ERISA requires plan sponsors to regularly monitor investment lineups to ensure they remain prudent—a task made more complicated by the multi-layered construction of target-date funds; a new paper points to the best practices of defined benefit plans for some guidance.
With the new opinion, the district court seeks to make clear where the line is when it comes to pleading standards in ERISA lawsuits.
Empower’s PlanVisualizer aims to create a holistic view of a client’s retirement plan in its current state, along with the ability to model how changes to key design elements can potentially affect participant preparedness.
The debate started when the American Council for Capital Formation published a sharply written report alleging that, as the group puts it, “CalPERS has prioritized relatively poor performing environmental, social and governance [ESG] investments at the expense of other investments more likely to optimize returns.”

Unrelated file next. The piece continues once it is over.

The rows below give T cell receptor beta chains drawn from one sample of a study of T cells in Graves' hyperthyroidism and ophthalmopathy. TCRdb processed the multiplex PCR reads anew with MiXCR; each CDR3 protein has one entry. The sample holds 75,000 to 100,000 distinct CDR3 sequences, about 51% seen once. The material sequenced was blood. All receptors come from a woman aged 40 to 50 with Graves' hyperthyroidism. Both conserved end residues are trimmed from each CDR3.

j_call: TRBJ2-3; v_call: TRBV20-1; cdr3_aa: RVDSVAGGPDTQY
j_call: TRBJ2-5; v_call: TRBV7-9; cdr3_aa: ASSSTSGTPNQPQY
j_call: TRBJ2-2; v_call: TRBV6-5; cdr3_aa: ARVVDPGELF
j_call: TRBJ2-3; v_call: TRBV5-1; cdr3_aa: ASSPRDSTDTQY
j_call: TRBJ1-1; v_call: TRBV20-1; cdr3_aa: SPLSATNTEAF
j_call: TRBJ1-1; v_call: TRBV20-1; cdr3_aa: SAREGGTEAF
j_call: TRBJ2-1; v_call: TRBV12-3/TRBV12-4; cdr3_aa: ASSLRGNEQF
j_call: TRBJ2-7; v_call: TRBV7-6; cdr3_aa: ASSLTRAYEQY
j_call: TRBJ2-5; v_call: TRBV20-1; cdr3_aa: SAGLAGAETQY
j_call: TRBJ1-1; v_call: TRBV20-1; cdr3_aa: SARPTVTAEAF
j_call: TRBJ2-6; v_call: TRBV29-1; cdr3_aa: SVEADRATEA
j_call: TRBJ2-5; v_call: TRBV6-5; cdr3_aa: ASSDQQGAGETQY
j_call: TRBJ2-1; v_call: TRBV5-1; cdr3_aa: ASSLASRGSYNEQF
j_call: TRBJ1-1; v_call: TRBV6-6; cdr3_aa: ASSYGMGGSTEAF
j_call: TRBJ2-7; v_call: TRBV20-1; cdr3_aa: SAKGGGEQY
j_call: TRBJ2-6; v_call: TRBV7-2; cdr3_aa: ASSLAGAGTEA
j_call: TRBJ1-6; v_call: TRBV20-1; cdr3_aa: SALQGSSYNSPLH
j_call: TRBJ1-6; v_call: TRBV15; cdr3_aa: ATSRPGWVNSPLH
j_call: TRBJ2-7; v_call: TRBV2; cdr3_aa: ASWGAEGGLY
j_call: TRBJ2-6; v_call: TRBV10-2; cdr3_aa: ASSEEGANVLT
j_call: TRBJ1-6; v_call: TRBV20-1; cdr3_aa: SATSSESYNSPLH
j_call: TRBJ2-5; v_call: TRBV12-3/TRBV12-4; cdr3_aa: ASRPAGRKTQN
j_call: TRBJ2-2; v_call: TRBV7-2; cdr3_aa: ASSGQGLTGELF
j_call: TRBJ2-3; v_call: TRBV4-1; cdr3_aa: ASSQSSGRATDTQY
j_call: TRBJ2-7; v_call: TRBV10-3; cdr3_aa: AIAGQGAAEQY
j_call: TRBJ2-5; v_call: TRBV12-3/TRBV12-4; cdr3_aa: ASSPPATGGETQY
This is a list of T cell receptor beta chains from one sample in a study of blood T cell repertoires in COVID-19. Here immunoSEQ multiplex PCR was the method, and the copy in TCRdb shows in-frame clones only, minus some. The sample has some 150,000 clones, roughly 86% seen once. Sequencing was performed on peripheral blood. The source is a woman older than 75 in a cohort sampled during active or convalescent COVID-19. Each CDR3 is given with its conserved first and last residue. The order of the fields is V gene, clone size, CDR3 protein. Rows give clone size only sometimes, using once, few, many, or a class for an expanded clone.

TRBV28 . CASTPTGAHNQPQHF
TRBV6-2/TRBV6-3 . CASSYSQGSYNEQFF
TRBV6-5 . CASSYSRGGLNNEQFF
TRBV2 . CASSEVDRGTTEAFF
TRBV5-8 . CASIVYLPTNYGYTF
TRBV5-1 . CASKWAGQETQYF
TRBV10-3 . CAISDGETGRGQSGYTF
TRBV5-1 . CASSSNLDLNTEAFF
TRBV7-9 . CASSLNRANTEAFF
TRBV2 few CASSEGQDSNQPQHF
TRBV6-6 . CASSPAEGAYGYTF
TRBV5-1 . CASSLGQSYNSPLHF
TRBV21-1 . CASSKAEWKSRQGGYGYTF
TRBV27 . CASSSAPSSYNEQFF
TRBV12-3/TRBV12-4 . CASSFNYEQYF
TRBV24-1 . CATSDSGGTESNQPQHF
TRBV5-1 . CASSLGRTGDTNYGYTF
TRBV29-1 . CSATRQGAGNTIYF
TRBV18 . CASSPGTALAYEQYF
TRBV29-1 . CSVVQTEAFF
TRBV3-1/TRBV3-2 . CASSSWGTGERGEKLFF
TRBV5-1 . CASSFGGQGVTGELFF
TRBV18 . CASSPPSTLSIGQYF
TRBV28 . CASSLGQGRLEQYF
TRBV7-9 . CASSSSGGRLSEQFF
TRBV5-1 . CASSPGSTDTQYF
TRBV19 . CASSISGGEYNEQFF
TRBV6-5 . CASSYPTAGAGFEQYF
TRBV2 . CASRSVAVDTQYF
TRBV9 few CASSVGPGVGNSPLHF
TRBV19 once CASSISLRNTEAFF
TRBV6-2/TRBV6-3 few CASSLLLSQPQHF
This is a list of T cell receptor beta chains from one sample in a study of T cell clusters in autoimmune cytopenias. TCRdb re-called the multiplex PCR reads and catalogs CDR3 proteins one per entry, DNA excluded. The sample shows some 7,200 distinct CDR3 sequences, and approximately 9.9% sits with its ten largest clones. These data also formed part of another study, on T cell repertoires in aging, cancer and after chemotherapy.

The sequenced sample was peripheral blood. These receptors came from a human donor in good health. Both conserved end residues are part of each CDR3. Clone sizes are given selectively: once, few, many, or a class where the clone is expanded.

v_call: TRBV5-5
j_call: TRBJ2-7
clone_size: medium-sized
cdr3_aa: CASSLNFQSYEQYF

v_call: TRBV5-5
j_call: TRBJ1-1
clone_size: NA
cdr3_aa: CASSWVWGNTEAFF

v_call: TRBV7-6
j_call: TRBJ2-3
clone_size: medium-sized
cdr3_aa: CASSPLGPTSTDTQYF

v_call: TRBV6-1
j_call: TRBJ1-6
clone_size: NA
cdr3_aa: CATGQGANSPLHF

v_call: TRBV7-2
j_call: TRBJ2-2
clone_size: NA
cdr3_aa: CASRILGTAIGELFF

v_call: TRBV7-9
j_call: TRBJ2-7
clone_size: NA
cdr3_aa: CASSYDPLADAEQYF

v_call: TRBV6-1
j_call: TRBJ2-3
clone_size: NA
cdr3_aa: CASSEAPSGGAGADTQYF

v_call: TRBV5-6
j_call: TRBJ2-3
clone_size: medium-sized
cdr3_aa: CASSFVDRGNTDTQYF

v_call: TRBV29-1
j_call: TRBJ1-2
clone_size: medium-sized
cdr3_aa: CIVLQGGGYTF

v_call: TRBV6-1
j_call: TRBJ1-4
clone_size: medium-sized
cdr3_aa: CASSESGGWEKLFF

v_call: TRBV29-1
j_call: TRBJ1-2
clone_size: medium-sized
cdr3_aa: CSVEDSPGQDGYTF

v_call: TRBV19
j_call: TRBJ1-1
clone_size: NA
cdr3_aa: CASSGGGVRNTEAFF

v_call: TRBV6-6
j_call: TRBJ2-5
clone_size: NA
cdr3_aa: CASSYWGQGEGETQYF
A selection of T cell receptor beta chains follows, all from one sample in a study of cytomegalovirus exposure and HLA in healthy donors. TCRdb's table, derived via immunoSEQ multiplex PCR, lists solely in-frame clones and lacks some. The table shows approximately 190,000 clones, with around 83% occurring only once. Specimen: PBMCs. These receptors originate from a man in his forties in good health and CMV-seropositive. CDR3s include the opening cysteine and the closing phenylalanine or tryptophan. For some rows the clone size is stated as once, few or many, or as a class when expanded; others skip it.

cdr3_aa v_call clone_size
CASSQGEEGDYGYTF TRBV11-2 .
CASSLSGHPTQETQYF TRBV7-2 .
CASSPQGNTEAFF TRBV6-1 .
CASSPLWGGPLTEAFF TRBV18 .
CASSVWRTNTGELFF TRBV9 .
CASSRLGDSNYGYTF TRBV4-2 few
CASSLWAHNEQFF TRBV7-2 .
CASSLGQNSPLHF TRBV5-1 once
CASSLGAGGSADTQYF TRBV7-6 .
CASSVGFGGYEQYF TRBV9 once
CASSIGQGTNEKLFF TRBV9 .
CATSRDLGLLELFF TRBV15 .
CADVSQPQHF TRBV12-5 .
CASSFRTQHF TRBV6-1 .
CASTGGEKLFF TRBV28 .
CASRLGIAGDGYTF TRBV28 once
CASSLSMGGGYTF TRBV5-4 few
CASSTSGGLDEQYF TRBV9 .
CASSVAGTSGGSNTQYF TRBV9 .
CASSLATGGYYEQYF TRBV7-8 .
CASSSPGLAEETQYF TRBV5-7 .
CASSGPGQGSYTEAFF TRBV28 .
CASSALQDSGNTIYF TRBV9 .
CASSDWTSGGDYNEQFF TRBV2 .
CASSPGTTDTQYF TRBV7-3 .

Across mutual fund and collective investment trust target-date products, the top-three managers own 62.6% of the market, while the top 10 account for 88.9%.
According to plaintiffs, Ruane’s flagship fund, the Sequoia Fund, contained more than $25 billion in assets until the firm “engaged in a misguided and reckless investment strategy.”
If the target-date fund (TDF) is the most important feature of a given retirement plan, shouldn’t the choice of TDF set the stage for the recordkeeper search?
For the most part, the investment management expenses plans pay are significantly greater than additional billed expenses, and are generally between 85% and 90% of the total cost of the plan.
The median equity exposure of equally weighted TDF vintages is 60%; equity exposure ranges from as high as 68% to as low as 51%, according to an analysis by Callan.
One ERISA attorney says he is encouraged by recent ESG product development in the DC space that is “about so much more than screening out stocks.”
The last four decades have brought tremendous amounts of new capital into the equities markets even as the total number of securities has sharply declined.
Much of the growing use of multi-asset-class solutions occurs within corporate retirement plans and other types of institutions utilizing outsourced chief investment officer services.
Wells Fargo’s Investor and Retirement Optimism Index offers some insight on what investors think of the interest rate environment and how they intend to address it.
Collective investment trusts, white labeling, smaller fund menus and “tiered” approaches are becoming the norm.